Technology analysts comment on action camera maker GoPro Inc (NASDAQ:GPRO) and mobile network equipment maker Nokia Corp (ADR) (NYSE:NOK), following channel checks and a restatement of Alcatel
2015 results, respectively, causing the analysts to predict long-term challenges for each.
Analyst Brad Erikson of Pacific Crest commented on GoPro following his firm’s channel checks, suggesting record high inventory levels and a 40% y/y decline in U.S. sell-through in Q1. The analyst does not believe that new software or acquisitions will improve the company’s “core utility problem” and comments on a lack of important features. The analyst explains, “While GoPro cameras remain a compelling device for a small niche of buyers, we believe the editing experience remains the key roadblock in attracting incremental users to the category.”
The analyst shines light on the upcoming Karma drone launch, expected to release at the end of Q2. Erikson states, “We believe the stock has gotten some recent lift anticipating Karma, which could persist depending on how it is initially perceived by investors.” Ultimately, however, the analyst believes short-term gains are not enough to counteract inventory numbers and weakening demand for action cameras. He explains, “While the drone launch doubles the company’s TAM and could support shares in the near term, we still see downside longer term due to action camera softness, with drones likely only gaining modest traction over time.”
Erikson maintains his Sector Weight rating on the company without providing a price target.
According to TipRanks, out of all the analysts who have rated the company in the last 3 months, 25% are bullish, 16% are bearish, and 58% remain on the sidelines. The average 12-month price target for the stock is $11.75, marking an 8% downside from where shares last closed.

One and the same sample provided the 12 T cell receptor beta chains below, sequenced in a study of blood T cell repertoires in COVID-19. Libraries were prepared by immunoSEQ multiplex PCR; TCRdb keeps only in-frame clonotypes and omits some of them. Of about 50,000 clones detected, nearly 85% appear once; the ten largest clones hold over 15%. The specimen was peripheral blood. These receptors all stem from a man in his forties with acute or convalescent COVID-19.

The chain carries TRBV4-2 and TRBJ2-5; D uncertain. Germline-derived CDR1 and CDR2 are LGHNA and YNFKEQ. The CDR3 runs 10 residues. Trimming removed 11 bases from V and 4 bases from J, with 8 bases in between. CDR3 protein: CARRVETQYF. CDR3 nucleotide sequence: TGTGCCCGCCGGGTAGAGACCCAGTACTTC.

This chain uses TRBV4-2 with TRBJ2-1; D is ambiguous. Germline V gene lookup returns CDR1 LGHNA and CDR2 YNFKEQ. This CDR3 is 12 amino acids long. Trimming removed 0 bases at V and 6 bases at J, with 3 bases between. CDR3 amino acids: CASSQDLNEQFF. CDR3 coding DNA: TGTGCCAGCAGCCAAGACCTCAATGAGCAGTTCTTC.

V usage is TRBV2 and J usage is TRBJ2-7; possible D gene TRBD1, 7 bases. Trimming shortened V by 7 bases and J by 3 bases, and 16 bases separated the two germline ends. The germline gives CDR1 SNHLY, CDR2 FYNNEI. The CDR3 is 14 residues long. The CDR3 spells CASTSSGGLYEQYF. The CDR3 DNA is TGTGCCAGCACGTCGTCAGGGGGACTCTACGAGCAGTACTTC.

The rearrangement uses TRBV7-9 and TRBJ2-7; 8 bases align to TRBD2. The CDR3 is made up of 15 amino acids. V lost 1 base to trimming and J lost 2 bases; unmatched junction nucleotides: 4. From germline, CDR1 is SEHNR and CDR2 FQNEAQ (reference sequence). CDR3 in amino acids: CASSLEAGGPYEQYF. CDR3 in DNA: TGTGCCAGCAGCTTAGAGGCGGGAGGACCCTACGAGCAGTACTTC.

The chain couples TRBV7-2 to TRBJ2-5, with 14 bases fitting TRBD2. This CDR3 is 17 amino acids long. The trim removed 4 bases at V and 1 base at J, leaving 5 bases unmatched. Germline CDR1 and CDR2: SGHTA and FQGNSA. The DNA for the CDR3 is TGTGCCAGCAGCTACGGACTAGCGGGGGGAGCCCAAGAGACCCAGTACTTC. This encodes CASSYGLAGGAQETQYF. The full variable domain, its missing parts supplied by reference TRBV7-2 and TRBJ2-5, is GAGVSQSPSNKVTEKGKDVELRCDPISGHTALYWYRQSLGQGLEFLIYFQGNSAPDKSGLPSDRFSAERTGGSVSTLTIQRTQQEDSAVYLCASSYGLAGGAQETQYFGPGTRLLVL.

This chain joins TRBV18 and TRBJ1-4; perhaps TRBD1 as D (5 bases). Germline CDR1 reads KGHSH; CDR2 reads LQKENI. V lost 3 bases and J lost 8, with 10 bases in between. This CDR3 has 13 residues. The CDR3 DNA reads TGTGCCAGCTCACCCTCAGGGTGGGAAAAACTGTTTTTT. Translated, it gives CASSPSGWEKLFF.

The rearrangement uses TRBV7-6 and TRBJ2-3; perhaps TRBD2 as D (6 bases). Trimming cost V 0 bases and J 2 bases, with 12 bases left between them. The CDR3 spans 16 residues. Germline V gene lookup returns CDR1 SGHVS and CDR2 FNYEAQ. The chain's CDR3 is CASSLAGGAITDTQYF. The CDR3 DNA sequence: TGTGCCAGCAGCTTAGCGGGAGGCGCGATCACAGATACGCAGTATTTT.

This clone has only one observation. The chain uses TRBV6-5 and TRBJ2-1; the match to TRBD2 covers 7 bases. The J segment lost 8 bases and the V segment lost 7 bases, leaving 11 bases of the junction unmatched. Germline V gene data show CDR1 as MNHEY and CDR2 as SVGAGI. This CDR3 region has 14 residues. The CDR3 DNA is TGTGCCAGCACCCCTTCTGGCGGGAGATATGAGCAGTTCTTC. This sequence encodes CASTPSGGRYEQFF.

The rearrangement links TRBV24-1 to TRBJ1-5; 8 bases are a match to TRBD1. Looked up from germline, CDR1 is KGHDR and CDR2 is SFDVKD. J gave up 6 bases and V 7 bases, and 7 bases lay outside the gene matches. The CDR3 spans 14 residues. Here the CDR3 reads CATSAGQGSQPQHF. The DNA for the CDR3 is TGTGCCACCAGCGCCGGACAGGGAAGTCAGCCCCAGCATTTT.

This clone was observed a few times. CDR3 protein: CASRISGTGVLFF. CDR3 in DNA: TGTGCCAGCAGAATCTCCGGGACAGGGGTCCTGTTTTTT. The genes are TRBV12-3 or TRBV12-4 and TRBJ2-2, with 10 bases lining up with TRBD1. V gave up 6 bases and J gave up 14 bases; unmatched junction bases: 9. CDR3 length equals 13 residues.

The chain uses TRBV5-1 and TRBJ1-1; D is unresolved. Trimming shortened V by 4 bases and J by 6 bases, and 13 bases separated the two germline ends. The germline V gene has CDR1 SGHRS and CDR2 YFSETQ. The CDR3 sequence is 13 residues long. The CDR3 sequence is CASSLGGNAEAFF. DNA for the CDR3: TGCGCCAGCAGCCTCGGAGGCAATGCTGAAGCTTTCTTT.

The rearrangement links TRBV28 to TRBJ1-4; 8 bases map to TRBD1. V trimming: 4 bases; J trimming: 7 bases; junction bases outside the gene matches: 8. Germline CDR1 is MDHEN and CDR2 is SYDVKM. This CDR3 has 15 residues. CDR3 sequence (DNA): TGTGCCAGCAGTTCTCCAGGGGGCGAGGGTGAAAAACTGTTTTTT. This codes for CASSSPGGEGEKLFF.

Nokia Corp (ADR)
Analyst Kai Korschelt of Merrill Lynch commented on Nokia following its restatement of previously reported EBIT and revenue in 2015, indicated on its P&L (profits and losses) proforma for Alcatel-Lucent. Kroschelt states, “We believe the restatement is due to several aspects such as expensing some of ALU’s R&D that was previously capitalized and also reclassifying certain expenses into other parts of the P&L.” As a result, the analyst notes a 0.6% decline in group revenues and a 3% decline to combined adjusted EBIT for 2015. The analyst believes this impact will continue, stating, “We could envisage a similar impact to the outer years.”
Due to shifting some of its lower-margin business into the Group common functions and Technologies division, the analyst notes a 4% decline in proforma Networks revenues. However, this move also resulted in a 126 bps increase in operating margins to 10.1% vs 8.9%. The analyst adds that “group common losses have increased materially and Technologies margins are c. 600ps lower.
While the analyst notes that the relocations will not have a material impact on total/group profitability of margins, they should increase Nokia’s Networks margins by around 120 bps. He continues, “We believe this implies that Nokia’s margin guidance range for Networks on 10th May could be higher than originally thought – we were assuming a potential 6-9% guidance range (vs consensus of 9.2%) but could now envisage a 7-10% range.”
The analyst maintains his Neutral rating for the stock with a €5.90 price target.
According to TipRanks, 58% gave a Buy rating, 8% gave a Sell rating, and 33% remain on the sidelines. The average 12-month price target for the stock is $7.86, marking a 33% upside from where shares last closed.